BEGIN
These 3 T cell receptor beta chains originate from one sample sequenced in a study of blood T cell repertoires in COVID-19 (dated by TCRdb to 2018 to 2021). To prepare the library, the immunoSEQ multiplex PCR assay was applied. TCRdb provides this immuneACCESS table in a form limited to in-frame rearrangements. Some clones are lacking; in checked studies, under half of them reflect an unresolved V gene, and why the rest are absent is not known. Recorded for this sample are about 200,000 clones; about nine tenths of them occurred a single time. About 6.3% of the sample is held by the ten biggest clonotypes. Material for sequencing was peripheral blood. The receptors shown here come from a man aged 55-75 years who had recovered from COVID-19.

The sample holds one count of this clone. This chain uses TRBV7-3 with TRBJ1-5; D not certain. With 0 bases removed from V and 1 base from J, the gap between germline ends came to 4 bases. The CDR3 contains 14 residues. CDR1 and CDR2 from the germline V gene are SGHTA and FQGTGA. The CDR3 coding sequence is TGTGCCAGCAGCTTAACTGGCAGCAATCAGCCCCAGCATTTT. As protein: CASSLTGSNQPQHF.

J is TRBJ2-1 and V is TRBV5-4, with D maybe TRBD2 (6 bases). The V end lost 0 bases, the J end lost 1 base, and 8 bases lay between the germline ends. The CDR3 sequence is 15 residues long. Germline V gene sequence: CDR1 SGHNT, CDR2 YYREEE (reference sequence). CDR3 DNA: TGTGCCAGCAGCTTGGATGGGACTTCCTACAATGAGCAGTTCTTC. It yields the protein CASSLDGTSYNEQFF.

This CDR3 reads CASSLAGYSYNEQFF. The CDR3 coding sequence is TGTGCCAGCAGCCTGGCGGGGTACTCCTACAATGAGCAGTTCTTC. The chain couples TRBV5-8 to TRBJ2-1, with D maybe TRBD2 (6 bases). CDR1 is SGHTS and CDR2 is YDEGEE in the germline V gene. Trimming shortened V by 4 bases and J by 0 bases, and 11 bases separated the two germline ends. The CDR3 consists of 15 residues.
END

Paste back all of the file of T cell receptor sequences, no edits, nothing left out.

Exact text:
These 3 T cell receptor beta chains originate from one sample sequenced in a study of blood T cell repertoires in COVID-19 (dated by TCRdb to 2018 to 2021). To prepare the library, the immunoSEQ multiplex PCR assay was applied. TCRdb provides this immuneACCESS table in a form limited to in-frame rearrangements. Some clones are lacking; in checked studies, under half of them reflect an unresolved V gene, and why the rest are absent is not known. Recorded for this sample are about 200,000 clones; about nine tenths of them occurred a single time. About 6.3% of the sample is held by the ten biggest clonotypes. Material for sequencing was peripheral blood. The receptors shown here come from a man aged 55-75 years who had recovered from COVID-19.

The sample holds one count of this clone. This chain uses TRBV7-3 with TRBJ1-5; D not certain. With 0 bases removed from V and 1 base from J, the gap between germline ends came to 4 bases. The CDR3 contains 14 residues. CDR1 and CDR2 from the germline V gene are SGHTA and FQGTGA. The CDR3 coding sequence is TGTGCCAGCAGCTTAACTGGCAGCAATCAGCCCCAGCATTTT. As protein: CASSLTGSNQPQHF.

J is TRBJ2-1 and V is TRBV5-4, with D maybe TRBD2 (6 bases). The V end lost 0 bases, the J end lost 1 base, and 8 bases lay between the germline ends. The CDR3 sequence is 15 residues long. Germline V gene sequence: CDR1 SGHNT, CDR2 YYREEE (reference sequence). CDR3 DNA: TGTGCCAGCAGCTTGGATGGGACTTCCTACAATGAGCAGTTCTTC. It yields the protein CASSLDGTSYNEQFF.

This CDR3 reads CASSLAGYSYNEQFF. The CDR3 coding sequence is TGTGCCAGCAGCCTGGCGGGGTACTCCTACAATGAGCAGTTCTTC. The chain couples TRBV5-8 to TRBJ2-1, with D maybe TRBD2 (6 bases). CDR1 is SGHTS and CDR2 is YDEGEE in the germline V gene. Trimming shortened V by 4 bases and J by 0 bases, and 11 bases separated the two germline ends. The CDR3 consists of 15 residues.